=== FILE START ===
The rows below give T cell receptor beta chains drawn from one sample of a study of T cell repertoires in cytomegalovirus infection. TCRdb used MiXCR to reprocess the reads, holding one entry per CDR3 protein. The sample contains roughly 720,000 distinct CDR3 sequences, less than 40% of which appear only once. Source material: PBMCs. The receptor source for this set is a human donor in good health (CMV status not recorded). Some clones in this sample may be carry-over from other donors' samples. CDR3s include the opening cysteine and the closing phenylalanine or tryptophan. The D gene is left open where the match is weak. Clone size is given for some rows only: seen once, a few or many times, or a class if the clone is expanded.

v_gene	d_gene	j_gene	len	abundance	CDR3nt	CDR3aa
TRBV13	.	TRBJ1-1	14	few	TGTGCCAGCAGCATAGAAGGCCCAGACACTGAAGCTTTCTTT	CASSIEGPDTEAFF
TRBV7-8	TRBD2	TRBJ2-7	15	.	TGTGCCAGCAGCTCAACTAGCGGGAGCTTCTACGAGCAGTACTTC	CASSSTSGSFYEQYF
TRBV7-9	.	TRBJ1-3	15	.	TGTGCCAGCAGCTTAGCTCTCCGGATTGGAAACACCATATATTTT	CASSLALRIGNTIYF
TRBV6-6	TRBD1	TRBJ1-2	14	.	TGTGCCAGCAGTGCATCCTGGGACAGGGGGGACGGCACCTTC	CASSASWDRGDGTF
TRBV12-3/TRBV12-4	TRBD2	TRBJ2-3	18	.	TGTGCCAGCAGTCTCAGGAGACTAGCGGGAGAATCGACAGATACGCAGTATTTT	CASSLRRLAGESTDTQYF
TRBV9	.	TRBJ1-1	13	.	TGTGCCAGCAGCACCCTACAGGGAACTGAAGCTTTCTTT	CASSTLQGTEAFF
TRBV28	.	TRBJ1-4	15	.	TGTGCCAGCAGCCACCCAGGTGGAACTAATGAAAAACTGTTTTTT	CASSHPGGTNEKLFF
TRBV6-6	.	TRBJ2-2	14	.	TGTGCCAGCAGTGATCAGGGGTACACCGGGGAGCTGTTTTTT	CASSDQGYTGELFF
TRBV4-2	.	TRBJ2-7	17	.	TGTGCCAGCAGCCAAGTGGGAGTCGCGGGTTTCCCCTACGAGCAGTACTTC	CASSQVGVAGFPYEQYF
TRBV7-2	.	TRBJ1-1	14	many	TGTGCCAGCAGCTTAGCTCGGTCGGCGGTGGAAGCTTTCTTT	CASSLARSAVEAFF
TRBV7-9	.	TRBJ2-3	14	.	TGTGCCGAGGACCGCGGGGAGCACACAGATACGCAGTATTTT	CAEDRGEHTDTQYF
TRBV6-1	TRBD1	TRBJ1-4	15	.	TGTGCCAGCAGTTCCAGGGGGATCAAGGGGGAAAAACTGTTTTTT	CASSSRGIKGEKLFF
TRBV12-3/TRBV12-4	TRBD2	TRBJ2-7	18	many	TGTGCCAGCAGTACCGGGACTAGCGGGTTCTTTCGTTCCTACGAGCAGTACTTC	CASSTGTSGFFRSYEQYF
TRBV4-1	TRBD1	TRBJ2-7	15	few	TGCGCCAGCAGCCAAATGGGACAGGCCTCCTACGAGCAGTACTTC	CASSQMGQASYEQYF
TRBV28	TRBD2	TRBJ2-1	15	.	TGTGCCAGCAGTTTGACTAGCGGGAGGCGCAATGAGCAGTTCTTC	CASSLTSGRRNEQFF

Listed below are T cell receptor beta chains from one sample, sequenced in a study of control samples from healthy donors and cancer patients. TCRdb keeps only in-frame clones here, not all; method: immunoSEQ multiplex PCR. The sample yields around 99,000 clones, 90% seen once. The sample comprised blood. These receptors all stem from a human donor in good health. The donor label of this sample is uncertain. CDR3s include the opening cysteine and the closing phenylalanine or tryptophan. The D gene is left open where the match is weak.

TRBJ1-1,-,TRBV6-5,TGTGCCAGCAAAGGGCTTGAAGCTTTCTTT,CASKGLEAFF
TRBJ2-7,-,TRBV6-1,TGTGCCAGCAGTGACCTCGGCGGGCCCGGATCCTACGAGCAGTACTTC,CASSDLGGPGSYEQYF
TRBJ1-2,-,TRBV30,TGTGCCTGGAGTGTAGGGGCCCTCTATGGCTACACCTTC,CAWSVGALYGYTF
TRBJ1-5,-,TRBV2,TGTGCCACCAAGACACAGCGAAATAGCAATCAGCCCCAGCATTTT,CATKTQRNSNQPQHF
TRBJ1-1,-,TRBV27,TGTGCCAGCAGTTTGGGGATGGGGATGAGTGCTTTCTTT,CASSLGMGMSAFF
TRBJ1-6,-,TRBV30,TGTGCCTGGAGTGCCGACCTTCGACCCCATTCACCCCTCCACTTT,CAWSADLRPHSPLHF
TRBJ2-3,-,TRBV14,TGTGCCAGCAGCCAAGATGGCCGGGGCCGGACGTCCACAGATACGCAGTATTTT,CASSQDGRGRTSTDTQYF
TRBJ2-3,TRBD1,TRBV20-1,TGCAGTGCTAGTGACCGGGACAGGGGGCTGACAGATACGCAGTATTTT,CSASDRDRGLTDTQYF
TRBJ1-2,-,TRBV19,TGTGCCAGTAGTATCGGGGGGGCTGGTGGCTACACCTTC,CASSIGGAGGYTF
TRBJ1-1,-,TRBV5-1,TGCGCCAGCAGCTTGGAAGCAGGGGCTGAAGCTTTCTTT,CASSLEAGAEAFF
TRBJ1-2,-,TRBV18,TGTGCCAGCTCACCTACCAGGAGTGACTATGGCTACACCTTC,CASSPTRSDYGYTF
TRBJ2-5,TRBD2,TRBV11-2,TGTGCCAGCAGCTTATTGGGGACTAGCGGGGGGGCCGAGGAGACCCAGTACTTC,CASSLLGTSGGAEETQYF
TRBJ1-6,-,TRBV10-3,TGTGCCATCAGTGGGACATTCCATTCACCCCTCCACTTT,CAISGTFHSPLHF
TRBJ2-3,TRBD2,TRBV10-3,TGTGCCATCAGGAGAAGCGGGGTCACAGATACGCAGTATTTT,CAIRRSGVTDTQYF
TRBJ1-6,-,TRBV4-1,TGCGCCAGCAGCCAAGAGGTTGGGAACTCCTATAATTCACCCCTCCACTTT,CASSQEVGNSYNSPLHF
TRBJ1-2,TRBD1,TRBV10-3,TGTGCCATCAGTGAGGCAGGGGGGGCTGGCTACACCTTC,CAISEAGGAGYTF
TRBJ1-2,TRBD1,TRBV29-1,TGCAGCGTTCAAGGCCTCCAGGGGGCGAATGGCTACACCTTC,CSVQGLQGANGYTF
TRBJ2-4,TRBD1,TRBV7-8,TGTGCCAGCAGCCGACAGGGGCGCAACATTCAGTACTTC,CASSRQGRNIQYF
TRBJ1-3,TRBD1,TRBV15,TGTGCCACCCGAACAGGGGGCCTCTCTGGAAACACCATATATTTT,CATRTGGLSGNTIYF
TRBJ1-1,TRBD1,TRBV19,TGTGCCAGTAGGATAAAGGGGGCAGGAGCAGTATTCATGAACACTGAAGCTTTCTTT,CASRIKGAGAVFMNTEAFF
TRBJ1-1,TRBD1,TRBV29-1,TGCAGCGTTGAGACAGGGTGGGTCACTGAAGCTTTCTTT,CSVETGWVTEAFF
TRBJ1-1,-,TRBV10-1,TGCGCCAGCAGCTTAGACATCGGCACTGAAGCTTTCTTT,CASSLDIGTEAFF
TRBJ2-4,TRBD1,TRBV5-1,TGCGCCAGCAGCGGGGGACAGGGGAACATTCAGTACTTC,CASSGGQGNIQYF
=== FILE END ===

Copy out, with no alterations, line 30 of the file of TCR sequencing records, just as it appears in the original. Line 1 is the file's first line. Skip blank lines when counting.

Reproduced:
TRBJ2-5,TRBD2,TRBV11-2,TGTGCCAGCAGCTTATTGGGGACTAGCGGGGGGGCCGAGGAGACCCAGTACTTC,CASSLLGTSGGAEETQYF